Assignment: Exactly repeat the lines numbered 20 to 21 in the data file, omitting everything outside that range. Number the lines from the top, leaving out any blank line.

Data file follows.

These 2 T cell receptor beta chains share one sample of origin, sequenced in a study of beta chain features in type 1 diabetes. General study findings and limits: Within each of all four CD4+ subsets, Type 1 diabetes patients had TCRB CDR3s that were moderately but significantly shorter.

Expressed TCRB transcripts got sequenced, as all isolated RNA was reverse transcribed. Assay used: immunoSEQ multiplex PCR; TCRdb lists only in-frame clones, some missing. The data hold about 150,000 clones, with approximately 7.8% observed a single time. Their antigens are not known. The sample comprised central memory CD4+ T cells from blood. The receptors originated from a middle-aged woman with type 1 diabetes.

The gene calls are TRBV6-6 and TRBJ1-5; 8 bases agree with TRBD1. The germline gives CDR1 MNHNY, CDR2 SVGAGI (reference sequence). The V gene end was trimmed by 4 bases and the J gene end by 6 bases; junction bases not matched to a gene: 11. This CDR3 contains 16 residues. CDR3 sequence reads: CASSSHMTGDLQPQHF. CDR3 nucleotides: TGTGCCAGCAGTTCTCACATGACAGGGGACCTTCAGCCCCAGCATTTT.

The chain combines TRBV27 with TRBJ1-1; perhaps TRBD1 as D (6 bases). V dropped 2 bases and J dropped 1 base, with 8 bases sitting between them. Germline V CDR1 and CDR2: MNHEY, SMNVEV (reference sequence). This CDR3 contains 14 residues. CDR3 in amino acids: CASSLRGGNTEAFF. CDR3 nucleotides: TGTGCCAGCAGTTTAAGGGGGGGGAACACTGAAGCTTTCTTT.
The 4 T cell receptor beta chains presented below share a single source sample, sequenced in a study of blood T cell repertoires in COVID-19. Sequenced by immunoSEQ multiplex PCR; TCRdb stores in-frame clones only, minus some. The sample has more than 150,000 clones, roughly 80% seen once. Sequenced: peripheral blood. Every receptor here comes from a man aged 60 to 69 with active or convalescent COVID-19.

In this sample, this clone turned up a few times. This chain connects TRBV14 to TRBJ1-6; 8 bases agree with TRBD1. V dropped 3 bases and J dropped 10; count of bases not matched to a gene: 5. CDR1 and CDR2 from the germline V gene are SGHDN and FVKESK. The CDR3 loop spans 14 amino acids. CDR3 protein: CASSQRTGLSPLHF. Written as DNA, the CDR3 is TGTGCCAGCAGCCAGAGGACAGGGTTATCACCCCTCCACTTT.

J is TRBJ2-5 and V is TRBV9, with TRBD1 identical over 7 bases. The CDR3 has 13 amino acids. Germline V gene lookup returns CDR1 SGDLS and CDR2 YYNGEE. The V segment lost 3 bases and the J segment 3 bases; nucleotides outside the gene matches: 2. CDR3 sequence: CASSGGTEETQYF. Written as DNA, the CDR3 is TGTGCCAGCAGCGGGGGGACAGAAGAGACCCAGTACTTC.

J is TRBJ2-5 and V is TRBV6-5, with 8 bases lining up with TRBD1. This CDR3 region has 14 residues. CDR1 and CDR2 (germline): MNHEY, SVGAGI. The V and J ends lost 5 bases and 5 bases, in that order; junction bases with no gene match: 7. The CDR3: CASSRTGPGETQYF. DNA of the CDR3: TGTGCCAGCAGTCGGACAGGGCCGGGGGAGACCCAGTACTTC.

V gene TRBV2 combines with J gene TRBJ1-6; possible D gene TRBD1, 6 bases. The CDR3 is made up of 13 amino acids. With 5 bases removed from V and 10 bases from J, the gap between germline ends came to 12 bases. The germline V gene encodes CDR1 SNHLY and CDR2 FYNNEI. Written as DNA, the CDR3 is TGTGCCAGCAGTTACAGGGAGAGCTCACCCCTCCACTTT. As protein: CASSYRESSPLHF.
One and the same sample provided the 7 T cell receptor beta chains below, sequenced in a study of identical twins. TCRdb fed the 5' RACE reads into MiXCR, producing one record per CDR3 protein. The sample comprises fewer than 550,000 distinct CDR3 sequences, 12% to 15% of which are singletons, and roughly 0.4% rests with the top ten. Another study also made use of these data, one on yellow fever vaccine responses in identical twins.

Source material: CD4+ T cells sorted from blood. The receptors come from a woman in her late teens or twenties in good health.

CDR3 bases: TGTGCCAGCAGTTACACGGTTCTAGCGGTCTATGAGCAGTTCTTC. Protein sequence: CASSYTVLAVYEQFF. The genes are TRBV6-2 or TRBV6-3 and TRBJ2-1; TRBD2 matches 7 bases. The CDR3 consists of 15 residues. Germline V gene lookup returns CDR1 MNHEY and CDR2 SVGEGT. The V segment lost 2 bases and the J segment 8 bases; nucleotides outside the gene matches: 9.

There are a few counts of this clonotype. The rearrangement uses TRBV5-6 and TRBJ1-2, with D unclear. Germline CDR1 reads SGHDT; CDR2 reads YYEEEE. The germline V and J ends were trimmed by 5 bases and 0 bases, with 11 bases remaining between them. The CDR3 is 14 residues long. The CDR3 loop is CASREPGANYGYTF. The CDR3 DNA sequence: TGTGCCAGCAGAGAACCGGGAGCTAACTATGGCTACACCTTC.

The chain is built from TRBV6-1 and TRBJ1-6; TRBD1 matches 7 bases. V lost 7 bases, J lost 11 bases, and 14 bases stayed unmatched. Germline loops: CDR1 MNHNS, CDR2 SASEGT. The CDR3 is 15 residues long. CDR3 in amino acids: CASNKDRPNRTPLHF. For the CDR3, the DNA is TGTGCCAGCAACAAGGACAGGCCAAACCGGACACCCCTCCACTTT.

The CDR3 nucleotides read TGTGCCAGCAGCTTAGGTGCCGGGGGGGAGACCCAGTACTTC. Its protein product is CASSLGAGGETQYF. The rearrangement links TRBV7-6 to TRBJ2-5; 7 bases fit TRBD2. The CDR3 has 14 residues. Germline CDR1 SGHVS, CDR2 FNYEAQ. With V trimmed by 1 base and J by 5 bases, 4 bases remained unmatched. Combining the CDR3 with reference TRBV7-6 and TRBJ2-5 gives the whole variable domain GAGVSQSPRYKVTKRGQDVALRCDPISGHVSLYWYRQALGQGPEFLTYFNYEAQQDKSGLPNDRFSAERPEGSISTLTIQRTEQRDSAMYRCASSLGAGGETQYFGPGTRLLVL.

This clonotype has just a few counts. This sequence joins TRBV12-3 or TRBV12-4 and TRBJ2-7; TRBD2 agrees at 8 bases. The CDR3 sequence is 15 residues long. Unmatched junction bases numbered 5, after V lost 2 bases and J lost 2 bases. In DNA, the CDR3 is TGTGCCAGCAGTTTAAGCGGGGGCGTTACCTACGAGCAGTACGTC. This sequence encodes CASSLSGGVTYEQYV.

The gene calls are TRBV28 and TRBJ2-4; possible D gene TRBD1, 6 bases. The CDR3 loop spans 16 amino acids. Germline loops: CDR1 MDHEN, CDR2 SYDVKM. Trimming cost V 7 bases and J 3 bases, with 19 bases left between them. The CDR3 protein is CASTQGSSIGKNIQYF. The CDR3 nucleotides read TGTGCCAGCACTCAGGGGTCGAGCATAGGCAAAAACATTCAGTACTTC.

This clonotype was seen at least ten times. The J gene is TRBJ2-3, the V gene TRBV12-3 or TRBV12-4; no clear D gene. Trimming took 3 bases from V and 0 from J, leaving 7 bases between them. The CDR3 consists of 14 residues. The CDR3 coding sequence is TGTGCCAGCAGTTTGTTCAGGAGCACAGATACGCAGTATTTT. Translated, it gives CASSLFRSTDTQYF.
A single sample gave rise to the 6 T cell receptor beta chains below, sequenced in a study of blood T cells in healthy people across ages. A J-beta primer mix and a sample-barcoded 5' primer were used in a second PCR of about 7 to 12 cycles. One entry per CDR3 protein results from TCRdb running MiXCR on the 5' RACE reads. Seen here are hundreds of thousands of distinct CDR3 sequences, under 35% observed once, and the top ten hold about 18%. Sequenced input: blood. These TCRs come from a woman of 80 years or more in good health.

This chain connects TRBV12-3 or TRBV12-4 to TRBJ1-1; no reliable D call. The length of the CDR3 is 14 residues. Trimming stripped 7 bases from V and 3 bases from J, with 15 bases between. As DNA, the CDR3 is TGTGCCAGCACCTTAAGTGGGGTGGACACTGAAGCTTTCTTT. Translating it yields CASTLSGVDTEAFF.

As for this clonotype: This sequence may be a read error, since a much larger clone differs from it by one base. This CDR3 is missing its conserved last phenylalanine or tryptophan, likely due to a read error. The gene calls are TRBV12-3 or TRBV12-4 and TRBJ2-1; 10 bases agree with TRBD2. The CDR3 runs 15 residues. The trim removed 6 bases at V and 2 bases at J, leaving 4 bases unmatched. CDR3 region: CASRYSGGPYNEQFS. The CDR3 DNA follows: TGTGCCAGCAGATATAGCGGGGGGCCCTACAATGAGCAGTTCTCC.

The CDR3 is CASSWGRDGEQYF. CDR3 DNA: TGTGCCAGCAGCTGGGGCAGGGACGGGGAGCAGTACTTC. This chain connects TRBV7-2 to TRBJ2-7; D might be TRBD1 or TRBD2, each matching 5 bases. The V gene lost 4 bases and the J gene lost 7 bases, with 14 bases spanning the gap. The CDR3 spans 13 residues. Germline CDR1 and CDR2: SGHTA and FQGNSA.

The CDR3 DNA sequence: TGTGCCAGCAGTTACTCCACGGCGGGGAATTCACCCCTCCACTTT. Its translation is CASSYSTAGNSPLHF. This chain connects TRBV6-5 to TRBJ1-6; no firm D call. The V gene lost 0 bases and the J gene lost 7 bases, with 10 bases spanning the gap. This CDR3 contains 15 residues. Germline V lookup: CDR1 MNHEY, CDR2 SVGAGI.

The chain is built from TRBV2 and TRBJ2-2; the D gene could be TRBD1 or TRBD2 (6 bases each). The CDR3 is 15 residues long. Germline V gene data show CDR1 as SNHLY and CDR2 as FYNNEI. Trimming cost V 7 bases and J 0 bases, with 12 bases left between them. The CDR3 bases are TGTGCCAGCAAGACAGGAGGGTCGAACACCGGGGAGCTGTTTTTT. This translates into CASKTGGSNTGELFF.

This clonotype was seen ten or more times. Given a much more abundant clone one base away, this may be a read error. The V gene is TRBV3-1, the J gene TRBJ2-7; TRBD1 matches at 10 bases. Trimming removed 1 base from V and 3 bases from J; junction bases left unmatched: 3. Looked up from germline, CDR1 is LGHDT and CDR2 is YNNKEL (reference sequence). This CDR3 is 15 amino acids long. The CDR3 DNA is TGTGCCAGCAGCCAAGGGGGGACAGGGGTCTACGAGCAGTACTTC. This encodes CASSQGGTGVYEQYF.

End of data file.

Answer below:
This chain connects TRBV12-3 or TRBV12-4 to TRBJ1-1; no reliable D call. The length of the CDR3 is 14 residues. Trimming stripped 7 bases from V and 3 bases from J, with 15 bases between. As DNA, the CDR3 is TGTGCCAGCACCTTAAGTGGGGTGGACACTGAAGCTTTCTTT. Translating it yields CASTLSGVDTEAFF.

As for this clonotype: This sequence may be a read error, since a much larger clone differs from it by one base. This CDR3 is missing its conserved last phenylalanine or tryptophan, likely due to a read error. The gene calls are TRBV12-3 or TRBV12-4 and TRBJ2-1; 10 bases agree with TRBD2. The CDR3 runs 15 residues. The trim removed 6 bases at V and 2 bases at J, leaving 4 bases unmatched. CDR3 region: CASRYSGGPYNEQFS. The CDR3 DNA follows: TGTGCCAGCAGATATAGCGGGGGGCCCTACAATGAGCAGTTCTCC.